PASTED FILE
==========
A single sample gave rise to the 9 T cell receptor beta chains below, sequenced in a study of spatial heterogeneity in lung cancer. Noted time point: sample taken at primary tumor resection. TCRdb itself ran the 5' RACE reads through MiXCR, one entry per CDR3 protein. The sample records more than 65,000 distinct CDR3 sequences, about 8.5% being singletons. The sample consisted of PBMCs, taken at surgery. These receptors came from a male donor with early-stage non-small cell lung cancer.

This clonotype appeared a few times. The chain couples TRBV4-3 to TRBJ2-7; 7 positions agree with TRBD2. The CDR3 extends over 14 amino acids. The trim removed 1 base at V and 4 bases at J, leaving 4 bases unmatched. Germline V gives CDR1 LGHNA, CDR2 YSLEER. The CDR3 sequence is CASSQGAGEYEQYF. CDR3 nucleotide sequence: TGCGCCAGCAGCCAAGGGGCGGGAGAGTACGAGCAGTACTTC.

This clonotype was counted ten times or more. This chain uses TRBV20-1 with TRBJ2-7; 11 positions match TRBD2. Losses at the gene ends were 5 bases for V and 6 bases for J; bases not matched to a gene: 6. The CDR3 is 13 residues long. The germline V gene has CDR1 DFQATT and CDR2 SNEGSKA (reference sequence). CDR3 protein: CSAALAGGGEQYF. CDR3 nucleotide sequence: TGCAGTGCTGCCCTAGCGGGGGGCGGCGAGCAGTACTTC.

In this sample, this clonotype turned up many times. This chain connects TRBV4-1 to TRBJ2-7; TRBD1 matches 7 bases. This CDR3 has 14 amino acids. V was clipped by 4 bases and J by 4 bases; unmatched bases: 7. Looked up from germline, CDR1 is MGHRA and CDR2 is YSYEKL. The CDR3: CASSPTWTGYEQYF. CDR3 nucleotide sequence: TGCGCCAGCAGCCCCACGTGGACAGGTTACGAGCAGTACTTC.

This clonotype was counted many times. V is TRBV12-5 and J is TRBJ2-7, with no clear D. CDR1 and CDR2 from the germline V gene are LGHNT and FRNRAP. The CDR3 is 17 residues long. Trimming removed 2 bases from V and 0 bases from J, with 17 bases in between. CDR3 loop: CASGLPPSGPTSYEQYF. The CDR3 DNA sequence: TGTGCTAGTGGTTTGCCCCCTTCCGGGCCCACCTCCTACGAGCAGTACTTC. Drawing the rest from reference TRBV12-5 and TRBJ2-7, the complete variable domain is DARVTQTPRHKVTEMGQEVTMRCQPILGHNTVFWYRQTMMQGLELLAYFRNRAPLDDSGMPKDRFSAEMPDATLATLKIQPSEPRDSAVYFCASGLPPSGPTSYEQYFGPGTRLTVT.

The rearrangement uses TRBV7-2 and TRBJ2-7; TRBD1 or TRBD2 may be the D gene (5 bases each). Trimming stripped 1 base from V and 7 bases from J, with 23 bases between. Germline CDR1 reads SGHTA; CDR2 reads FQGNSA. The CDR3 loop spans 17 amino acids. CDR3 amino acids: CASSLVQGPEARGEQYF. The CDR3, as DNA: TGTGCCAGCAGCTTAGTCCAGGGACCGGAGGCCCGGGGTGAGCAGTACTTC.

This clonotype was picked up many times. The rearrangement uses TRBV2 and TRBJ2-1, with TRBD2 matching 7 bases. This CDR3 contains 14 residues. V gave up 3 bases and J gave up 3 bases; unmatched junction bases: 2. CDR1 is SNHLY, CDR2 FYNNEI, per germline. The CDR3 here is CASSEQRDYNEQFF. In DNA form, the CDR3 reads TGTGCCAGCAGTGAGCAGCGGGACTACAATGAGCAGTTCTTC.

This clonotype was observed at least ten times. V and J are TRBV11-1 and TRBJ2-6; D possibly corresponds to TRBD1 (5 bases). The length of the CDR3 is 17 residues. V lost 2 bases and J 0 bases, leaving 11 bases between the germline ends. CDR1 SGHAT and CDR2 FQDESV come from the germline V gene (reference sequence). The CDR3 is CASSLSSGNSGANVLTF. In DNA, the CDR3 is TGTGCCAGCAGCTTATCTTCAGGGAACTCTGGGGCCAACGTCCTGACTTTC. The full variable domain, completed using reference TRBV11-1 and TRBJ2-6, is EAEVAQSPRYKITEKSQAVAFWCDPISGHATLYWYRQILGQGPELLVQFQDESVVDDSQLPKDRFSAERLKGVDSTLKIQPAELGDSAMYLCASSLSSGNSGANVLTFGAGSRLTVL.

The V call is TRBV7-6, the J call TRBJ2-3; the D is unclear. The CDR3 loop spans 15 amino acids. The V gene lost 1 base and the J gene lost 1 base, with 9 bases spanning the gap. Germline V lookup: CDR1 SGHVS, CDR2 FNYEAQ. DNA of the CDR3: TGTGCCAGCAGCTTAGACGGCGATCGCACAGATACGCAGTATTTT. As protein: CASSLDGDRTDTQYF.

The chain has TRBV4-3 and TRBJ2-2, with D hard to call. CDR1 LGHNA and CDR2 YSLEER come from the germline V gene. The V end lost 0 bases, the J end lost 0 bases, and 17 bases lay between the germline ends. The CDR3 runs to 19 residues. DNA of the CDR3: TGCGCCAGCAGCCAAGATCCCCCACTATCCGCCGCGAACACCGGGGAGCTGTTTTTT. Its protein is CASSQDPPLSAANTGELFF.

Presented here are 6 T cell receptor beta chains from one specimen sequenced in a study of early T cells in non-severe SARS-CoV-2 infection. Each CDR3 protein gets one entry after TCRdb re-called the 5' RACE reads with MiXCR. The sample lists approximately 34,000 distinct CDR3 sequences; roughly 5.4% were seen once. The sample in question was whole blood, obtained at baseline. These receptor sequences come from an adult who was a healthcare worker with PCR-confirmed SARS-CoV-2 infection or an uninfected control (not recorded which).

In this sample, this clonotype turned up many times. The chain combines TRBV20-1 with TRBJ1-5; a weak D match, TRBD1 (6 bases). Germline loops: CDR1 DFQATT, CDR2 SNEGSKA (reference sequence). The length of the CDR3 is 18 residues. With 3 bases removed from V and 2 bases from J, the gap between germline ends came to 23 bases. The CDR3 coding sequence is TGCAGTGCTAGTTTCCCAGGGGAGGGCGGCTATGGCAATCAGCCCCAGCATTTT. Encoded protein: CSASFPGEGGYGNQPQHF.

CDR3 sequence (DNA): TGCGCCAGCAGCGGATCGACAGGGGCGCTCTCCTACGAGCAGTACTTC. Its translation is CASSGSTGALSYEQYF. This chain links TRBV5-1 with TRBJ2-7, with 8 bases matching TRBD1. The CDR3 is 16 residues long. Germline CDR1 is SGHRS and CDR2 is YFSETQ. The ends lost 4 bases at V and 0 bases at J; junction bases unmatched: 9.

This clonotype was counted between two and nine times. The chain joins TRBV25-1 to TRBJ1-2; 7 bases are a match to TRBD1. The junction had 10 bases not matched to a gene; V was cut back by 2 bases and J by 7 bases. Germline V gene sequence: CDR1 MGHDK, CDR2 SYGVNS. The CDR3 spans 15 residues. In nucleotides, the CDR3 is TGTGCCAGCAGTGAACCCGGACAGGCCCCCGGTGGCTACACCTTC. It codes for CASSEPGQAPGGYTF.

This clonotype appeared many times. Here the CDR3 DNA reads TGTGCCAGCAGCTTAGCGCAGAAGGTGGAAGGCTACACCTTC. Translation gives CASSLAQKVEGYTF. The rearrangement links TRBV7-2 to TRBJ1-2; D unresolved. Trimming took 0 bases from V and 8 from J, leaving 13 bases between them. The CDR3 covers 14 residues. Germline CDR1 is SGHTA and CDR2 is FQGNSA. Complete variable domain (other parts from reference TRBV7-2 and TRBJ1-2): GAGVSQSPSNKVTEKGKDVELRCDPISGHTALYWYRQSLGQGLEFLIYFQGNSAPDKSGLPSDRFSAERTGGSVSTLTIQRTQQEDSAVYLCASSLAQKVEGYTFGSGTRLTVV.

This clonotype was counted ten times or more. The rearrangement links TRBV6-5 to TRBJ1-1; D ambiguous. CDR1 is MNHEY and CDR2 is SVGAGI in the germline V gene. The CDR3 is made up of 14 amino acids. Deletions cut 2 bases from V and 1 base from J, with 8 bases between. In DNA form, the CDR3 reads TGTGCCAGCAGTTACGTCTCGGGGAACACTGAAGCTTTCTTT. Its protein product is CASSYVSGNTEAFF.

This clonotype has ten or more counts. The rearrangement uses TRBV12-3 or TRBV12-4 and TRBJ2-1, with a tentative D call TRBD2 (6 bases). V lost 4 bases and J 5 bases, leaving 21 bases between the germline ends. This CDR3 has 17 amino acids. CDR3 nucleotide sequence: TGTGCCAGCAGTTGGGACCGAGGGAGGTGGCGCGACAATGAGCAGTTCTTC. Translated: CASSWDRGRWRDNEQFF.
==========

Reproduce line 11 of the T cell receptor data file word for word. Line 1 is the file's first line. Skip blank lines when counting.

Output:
Presented here are 6 T cell receptor beta chains from one specimen sequenced in a study of early T cells in non-severe SARS-CoV-2 infection. Each CDR3 protein gets one entry after TCRdb re-called the 5' RACE reads with MiXCR. The sample lists approximately 34,000 distinct CDR3 sequences; roughly 5.4% were seen once. The sample in question was whole blood, obtained at baseline. These receptor sequences come from an adult who was a healthcare worker with PCR-confirmed SARS-CoV-2 infection or an uninfected control (not recorded which).